Leading original equipment manufacturers (OEMs) across the globe have relied on the highly engineered thermoset polymer, polydicyclopentadiene (pDCPD), for the most demanding applications for decades. Today, with over 25 years of experience in working with DCPD, Osborne Industries, Inc., is pleased to offer its custom molding services with pDCPD in a variety of colors customized to match OEM equipment and products. Read more >
Osborne Company News and Industry Updates
In general, plastics are classified as either thermoplastic or thermosetting plastics. Thermoplastic materials form easily with pressure and heat, which then become solid upon cooling. These materials can also be reprocessed into new forms when exposed to additional pressure and heat. Thermosetting materials, however, act more like concrete, and thus cannot be reshaped once processed and molded. Due to their versatility, the use of thermoplastics is far more common in society. However, thermosetting materials are often better suited for specific industries and applications. Read more >
Heat resistant materials are important for components that need to withstand high temperatures, whether the heat is generated artificially – as is the case with materials exposed to continuous friction or abrasion – or naturally due to climatic or environmental extremes. While both metals and ceramics have heat resistant qualities, metals corrode easily and ceramics are extraordinarily brittle. Heat resistant plastics have unique properties that allow them to outperform metals and ceramics. Along with resistance to high temperatures, heat resistant polymers will neither corrode like metals nor break like ceramics, and tend to be more durable than other materials. Read more >
Composite materials are made by combining two or more substances with differing physical properties. The best composites are made from materials that complement each other, combining the strengths of the individual ingredients to create a new material that has the best characteristics of each. Plastic composites are no different, and contain fillers, powders, particles, fibers and other reinforcing materials to improve rigidity, strength or other aspects to suit a variety of purposes. Read more >
Plastics encompass a wide array of materials and molding processes used to create finished parts. Typical injection molding involves heating thermoplastic or thermosetting plastic polymers and injecting them into a mold where it conforms to the mold cavity, cools and hardens. Other molding processes, like Resin Transfer Molding (RTM), involve injecting or spraying liquid thermosetting materials into a mold with reinforcing fibers, like fiberglass. Typical plastic molding can be done two ways: either by closed molding or open molding. In simple terms, plastic resin exposed to the atmosphere during curing is known as open molding, while that which is not exposed to air during curing is known as closed molding. Each type of molding has its place within the plastics industry, with advantages and disadvantages for each. Read more >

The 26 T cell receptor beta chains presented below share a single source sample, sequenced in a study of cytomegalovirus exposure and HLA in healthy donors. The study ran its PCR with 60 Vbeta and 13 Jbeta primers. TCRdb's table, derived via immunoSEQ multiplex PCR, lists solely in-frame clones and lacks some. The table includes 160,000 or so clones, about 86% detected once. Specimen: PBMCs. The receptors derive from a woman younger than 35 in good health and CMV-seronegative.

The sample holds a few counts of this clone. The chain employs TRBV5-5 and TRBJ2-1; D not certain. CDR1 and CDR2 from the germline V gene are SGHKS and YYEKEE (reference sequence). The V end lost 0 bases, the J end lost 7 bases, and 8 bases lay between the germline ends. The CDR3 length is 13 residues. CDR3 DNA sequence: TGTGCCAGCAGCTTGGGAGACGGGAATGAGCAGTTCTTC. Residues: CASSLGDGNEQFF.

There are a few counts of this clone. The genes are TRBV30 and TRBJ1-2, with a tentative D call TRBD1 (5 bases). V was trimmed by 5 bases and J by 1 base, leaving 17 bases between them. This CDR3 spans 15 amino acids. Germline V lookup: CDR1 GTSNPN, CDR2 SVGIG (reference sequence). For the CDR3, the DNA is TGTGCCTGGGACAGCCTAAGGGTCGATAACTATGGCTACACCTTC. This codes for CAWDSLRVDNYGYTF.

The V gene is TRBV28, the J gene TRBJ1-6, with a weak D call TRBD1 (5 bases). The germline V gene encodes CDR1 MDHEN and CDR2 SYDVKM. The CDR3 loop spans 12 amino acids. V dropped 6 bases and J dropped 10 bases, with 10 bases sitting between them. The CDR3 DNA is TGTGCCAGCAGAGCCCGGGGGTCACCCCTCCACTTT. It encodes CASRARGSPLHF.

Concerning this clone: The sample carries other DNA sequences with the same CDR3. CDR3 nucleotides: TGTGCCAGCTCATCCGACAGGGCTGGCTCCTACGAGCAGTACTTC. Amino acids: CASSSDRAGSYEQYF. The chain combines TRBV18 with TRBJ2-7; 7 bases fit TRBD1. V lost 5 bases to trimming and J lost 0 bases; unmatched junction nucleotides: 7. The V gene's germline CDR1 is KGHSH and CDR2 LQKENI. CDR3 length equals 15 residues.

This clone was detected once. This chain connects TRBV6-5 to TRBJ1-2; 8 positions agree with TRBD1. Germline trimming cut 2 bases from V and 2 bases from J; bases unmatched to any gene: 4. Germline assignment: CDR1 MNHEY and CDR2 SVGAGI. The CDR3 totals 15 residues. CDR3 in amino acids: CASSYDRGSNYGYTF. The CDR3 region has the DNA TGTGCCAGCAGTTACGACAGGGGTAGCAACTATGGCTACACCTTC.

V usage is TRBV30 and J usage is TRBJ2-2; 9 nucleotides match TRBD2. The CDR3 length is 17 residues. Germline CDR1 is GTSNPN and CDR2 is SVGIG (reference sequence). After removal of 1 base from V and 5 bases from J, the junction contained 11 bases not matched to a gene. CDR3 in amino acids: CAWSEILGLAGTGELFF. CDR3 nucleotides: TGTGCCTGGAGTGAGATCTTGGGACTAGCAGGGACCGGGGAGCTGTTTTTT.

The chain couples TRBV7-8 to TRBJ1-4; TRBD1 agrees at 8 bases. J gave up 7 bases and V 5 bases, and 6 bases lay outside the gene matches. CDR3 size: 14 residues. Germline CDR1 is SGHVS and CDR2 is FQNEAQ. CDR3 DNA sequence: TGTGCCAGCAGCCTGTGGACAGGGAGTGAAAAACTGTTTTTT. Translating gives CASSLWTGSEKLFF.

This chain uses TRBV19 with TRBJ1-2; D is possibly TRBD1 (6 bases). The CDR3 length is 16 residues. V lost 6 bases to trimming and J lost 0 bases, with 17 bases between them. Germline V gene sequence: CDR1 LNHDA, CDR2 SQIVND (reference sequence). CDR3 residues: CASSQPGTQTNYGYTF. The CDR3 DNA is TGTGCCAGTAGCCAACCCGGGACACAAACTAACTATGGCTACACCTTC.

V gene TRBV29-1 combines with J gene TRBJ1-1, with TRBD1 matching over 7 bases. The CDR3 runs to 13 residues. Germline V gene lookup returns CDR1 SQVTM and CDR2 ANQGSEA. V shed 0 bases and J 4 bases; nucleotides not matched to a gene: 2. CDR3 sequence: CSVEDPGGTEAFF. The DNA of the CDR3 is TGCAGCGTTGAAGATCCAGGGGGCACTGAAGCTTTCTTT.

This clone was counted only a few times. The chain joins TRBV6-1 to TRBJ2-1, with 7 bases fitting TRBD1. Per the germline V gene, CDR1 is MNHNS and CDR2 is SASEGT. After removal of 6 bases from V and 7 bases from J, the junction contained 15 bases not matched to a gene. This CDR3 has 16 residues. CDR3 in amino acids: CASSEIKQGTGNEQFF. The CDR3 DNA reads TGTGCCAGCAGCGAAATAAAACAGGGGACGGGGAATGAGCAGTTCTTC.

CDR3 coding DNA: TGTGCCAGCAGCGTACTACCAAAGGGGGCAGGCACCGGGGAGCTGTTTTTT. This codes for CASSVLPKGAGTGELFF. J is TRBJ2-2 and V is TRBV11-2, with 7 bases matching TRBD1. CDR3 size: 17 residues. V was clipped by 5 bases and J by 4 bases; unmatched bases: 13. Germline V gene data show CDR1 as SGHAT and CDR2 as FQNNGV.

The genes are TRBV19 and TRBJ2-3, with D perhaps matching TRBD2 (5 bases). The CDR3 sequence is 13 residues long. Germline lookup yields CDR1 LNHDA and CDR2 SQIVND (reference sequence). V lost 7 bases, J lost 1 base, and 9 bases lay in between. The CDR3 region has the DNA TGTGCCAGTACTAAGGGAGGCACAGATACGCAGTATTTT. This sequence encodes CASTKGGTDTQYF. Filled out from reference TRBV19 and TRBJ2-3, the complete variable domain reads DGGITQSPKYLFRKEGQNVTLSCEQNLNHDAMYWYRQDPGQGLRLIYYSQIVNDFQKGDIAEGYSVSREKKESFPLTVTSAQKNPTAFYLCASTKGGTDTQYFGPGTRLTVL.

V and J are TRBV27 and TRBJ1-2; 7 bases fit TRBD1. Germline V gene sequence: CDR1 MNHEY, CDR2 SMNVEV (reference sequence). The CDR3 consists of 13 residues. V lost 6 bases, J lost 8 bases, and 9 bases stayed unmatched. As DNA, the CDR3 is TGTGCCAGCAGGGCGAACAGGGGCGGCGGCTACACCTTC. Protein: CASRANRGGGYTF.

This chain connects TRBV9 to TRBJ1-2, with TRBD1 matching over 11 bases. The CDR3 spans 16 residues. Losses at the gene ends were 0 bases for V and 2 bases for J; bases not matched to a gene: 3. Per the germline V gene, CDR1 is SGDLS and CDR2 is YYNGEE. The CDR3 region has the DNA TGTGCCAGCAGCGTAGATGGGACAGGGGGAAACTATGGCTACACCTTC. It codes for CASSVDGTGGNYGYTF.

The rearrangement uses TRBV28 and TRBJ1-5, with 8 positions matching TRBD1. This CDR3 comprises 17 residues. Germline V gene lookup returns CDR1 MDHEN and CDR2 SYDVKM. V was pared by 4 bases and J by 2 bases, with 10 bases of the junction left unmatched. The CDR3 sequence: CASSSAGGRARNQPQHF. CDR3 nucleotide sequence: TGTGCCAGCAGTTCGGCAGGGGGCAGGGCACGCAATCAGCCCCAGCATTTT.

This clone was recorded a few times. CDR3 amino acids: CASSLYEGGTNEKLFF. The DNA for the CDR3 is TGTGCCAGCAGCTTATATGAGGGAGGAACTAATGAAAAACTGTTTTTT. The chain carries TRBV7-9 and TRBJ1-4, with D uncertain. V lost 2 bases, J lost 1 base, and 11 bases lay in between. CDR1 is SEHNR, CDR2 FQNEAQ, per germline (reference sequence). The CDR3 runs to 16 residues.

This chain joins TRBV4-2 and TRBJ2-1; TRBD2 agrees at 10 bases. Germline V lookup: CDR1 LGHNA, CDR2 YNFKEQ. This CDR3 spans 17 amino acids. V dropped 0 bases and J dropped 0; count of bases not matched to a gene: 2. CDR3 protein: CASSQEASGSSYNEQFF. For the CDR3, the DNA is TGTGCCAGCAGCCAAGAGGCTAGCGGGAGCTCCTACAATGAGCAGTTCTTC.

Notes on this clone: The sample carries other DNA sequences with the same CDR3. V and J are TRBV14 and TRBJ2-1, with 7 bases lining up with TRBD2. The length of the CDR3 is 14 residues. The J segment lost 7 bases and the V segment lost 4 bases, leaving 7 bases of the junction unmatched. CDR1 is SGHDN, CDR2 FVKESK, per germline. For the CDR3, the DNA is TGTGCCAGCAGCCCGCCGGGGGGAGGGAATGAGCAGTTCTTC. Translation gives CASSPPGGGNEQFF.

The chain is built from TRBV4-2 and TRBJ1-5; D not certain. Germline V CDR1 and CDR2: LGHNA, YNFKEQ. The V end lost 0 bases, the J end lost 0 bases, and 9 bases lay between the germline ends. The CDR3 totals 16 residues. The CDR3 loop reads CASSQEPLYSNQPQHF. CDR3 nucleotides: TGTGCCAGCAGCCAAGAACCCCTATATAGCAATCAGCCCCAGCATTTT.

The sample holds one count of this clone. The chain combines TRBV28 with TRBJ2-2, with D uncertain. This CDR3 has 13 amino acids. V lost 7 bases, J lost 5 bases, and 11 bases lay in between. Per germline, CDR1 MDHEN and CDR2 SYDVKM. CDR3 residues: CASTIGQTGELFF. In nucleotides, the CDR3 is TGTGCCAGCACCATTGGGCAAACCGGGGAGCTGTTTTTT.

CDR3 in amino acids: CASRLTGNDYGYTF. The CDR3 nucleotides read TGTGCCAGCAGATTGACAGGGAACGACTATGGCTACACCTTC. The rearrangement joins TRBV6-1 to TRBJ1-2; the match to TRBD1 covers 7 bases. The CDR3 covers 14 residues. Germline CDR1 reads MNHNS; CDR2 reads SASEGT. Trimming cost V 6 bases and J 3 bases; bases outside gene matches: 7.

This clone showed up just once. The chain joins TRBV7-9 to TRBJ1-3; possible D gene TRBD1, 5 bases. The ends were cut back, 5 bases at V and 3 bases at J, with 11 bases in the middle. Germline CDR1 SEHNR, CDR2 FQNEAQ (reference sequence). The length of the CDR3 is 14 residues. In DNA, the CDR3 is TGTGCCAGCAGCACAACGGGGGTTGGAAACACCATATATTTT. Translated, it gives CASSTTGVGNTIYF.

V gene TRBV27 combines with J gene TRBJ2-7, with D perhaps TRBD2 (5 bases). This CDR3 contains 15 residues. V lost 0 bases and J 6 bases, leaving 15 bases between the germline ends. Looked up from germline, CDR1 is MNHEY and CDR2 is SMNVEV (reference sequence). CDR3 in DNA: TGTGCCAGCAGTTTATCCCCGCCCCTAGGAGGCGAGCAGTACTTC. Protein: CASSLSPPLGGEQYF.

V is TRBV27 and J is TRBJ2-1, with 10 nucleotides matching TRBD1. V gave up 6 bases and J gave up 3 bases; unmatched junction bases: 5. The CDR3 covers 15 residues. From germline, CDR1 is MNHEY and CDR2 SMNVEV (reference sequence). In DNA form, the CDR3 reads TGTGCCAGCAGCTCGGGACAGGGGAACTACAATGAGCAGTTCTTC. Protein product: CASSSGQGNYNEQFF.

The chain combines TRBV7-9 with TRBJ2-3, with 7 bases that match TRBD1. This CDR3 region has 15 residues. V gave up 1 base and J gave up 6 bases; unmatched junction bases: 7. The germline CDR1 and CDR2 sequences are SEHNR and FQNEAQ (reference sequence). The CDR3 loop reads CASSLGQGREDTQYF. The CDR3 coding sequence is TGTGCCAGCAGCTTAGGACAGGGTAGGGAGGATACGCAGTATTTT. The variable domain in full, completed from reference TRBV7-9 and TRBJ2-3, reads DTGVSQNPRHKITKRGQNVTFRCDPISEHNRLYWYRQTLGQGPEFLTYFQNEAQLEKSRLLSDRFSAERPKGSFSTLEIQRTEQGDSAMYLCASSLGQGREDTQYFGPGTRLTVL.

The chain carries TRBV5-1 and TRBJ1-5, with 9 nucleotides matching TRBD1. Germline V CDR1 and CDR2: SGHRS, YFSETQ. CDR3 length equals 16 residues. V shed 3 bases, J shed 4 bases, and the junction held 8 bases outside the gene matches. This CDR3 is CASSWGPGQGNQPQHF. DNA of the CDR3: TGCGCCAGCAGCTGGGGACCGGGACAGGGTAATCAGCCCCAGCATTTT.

Custom plastic parts require production methods and tools that can deliver with precision. If one measurement, trim pattern, or hole is off even slightly throughout that process, it can result in scrapped parts that don’t match customer specifications. Fortunately for Osborne’s growing group of leading original equipment manufacturers (OEMs), automated CNC machining services are available to ensure accuracy with every round of production.
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It’s no secret that both thermosetting plastics and thermoplastics play a significant role in the world today, but with so many different material properties, it can be difficult to determine which one is appropriate for a specific application. How do you determine which material is best?
Two popular plastics with somewhat similar material properties are UHMWPE and pDCPD, both of which offer unique benefits to fabrication and the applications in which they are used. Below, we compare and contrast these two key players to help you decipher which will work best for your application. Read more >
For plastic molding projects, the quality and performance of a finished product start with its design. Several molding processes, like Resin Transfer Molding (RTM) and Reaction Injection Molding (RIM), are ideal for accommodating molded-in components that can improve both part quality and performance. Incorporating these composite materials can improve structural integrity or reduce secondary operations. When designed properly, complex plastic molded parts incorporating these components can result in lower production costs and higher strength. Read more >
Polydicyclopentadiene (pDCPD) is a highly engineered thermoset polymer with exceptional physical properties including plastic impact resistance, chemical and corrosion resistance, impact strength, stiffness, and heat resistance. Perfect for rough and demanding environments, pDCPD is used in thousands of applications where large, strong, and aesthetically pleasing parts are required.
The design freedom of pDCPD has virtually no limitation on part size or weight. It delivers the molding flexibility of a thermoset, but with characteristics similar to expensive engineered thermoplastics. Read more >
Reaction Injection Molded (RIM) components feature a combination of unique physical properties not found in thermoplastics or metal. Incredible impact and corrosion resistance makes RIM-molded thermosetting resins like polyurethane and polydicyclopentadiene (pDCPD) an excellent choice for original equipment manufacturer’s (OEMs) whose equipment must withstand harsh conditions. RIM plastics excel in high temperature, highly corrosive, and extremely abrasive environments.